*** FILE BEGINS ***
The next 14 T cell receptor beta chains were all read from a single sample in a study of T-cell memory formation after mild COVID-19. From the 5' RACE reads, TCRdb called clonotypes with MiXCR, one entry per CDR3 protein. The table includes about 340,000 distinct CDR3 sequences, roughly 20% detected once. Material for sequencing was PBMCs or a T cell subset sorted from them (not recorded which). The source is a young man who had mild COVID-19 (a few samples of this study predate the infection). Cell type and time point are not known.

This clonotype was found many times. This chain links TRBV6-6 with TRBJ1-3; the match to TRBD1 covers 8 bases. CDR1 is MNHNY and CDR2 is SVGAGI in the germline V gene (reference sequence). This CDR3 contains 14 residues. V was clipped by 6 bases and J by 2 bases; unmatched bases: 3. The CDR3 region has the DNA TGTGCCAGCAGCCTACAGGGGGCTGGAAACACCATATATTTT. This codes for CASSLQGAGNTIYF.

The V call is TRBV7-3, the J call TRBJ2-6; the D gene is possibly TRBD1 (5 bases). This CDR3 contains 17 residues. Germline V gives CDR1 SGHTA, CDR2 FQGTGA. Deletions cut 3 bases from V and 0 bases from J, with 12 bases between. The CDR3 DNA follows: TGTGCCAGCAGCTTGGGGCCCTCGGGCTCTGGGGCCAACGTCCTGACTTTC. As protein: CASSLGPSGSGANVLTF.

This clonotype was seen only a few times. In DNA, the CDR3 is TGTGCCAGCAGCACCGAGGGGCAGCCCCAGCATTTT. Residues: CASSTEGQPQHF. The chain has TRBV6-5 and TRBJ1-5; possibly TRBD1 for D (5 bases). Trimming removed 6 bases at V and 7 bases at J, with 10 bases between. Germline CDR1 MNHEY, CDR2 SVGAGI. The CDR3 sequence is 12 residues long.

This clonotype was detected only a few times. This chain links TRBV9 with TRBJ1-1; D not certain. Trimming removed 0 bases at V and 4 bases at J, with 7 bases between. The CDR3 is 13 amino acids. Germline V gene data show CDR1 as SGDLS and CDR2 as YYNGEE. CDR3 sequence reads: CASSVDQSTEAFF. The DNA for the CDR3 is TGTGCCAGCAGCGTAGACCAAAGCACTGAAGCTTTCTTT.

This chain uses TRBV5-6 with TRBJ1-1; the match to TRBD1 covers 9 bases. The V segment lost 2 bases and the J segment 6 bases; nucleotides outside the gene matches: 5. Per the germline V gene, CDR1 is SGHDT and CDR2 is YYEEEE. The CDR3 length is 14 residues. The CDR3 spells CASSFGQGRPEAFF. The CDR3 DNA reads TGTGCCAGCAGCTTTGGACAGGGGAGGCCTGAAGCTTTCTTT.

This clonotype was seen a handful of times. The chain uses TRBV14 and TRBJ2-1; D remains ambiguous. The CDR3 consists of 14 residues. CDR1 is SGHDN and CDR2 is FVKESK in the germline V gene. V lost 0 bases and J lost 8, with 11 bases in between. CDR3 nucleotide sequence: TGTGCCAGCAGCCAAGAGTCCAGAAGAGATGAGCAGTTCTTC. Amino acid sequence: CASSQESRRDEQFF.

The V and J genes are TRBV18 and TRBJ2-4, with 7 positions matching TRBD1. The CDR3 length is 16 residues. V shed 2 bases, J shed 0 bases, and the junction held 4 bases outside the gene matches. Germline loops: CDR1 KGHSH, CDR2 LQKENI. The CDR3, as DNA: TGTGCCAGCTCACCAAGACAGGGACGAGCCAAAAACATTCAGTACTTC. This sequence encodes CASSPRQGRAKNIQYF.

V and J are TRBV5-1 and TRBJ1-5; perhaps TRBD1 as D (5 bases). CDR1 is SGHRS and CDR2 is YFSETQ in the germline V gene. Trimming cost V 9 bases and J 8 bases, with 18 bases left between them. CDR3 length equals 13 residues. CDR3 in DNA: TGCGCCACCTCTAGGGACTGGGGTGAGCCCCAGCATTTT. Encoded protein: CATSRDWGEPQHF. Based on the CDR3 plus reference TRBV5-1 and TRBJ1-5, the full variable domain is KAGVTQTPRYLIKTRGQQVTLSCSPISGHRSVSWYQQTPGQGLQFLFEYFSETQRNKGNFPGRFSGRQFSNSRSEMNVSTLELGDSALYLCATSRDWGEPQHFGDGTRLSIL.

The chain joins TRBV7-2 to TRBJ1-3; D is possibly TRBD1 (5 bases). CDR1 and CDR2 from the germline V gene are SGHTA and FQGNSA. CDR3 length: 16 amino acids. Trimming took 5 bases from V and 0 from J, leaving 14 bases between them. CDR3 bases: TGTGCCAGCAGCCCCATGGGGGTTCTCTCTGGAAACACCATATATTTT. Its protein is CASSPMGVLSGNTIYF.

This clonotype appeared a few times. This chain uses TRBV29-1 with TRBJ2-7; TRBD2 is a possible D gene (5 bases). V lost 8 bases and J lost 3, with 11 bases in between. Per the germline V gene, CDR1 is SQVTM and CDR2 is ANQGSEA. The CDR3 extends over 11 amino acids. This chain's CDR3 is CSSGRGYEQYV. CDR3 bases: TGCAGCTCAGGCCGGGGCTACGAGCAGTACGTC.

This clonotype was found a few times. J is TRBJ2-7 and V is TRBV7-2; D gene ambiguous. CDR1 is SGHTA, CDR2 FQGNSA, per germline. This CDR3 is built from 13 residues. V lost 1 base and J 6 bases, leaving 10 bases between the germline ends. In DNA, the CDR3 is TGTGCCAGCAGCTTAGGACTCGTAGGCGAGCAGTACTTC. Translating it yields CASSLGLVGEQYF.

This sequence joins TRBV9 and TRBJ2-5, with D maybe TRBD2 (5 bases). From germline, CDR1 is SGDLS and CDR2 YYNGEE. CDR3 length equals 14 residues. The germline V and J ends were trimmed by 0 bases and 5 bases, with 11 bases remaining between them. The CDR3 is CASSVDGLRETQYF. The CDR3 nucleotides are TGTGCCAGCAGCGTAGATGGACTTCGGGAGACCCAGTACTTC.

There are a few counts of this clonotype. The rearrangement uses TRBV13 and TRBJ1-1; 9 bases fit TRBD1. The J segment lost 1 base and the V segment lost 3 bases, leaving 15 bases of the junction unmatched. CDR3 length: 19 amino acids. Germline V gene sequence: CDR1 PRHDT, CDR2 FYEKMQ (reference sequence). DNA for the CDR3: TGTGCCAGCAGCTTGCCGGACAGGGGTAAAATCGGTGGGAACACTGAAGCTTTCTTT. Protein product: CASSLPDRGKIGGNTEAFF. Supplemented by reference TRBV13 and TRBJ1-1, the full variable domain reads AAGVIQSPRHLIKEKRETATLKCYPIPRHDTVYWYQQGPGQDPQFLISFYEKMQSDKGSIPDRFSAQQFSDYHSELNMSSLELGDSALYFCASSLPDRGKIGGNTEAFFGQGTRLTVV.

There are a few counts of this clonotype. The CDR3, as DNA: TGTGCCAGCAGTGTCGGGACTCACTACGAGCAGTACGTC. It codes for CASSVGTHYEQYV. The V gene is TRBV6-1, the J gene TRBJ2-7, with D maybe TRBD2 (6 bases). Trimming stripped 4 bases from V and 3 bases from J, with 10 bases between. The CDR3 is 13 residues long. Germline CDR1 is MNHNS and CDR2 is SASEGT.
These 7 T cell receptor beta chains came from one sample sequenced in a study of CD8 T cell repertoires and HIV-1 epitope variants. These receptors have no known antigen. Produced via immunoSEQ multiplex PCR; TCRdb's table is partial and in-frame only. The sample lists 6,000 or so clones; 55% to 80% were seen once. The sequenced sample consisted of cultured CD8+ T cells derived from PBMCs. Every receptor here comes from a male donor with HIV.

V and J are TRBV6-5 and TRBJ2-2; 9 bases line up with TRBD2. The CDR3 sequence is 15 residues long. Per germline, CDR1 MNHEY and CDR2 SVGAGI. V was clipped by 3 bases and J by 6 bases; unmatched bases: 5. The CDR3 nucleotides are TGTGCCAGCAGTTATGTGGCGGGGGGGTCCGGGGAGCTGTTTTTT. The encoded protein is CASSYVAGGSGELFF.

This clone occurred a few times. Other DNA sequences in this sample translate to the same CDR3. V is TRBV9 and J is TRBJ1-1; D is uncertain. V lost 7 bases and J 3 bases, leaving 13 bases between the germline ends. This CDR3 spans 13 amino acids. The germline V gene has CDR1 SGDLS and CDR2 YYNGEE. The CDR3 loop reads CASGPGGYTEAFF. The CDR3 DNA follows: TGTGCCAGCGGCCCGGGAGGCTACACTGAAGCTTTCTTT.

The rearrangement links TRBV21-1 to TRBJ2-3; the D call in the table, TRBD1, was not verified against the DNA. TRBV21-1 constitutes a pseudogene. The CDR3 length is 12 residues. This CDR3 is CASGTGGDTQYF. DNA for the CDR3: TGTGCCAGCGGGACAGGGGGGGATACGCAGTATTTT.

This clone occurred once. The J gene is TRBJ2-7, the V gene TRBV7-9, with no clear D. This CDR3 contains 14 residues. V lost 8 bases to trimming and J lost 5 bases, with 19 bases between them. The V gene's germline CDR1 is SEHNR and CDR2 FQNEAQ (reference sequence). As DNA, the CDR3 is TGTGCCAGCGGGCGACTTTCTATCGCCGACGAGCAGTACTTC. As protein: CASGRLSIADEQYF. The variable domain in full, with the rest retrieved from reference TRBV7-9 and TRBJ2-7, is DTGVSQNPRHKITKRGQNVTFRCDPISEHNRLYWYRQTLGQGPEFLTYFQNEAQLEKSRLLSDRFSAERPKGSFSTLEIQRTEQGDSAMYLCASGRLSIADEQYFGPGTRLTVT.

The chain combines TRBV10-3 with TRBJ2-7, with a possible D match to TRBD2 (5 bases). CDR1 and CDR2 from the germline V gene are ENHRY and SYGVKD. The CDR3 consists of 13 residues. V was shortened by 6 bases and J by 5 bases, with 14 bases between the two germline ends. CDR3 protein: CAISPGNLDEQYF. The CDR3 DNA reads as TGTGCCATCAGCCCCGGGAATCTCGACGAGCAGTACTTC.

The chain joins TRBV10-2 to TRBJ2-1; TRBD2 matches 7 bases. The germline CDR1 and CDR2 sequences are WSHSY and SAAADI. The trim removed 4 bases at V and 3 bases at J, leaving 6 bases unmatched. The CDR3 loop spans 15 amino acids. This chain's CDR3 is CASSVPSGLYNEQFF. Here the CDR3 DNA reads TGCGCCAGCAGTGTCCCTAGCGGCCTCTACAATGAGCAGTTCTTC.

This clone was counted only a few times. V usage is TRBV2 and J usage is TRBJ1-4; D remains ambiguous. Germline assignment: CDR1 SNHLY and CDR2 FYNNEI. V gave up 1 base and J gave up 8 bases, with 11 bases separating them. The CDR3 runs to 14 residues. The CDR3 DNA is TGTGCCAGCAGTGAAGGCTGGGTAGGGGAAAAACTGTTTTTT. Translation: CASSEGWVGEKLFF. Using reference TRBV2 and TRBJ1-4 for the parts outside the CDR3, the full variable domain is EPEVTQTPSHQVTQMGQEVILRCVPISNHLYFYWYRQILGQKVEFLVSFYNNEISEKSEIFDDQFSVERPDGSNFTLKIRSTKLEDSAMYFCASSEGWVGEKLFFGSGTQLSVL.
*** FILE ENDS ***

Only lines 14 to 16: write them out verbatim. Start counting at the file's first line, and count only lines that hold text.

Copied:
There are a few counts of this clonotype. The rearrangement uses TRBV13 and TRBJ1-1; 9 bases fit TRBD1. The J segment lost 1 base and the V segment lost 3 bases, leaving 15 bases of the junction unmatched. CDR3 length: 19 amino acids. Germline V gene sequence: CDR1 PRHDT, CDR2 FYEKMQ (reference sequence). DNA for the CDR3: TGTGCCAGCAGCTTGCCGGACAGGGGTAAAATCGGTGGGAACACTGAAGCTTTCTTT. Protein product: CASSLPDRGKIGGNTEAFF. Supplemented by reference TRBV13 and TRBJ1-1, the full variable domain reads AAGVIQSPRHLIKEKRETATLKCYPIPRHDTVYWYQQGPGQDPQFLISFYEKMQSDKGSIPDRFSAQQFSDYHSELNMSSLELGDSALYFCASSLPDRGKIGGNTEAFFGQGTRLTVV.

There are a few counts of this clonotype. The CDR3, as DNA: TGTGCCAGCAGTGTCGGGACTCACTACGAGCAGTACGTC. It codes for CASSVGTHYEQYV. The V gene is TRBV6-1, the J gene TRBJ2-7, with D maybe TRBD2 (6 bases). Trimming stripped 4 bases from V and 3 bases from J, with 10 bases between. The CDR3 is 13 residues long. Germline CDR1 is MNHNS and CDR2 is SASEGT.
These 7 T cell receptor beta chains came from one sample sequenced in a study of CD8 T cell repertoires and HIV-1 epitope variants. These receptors have no known antigen. Produced via immunoSEQ multiplex PCR; TCRdb's table is partial and in-frame only. The sample lists 6,000 or so clones; 55% to 80% were seen once. The sequenced sample consisted of cultured CD8+ T cells derived from PBMCs. Every receptor here comes from a male donor with HIV.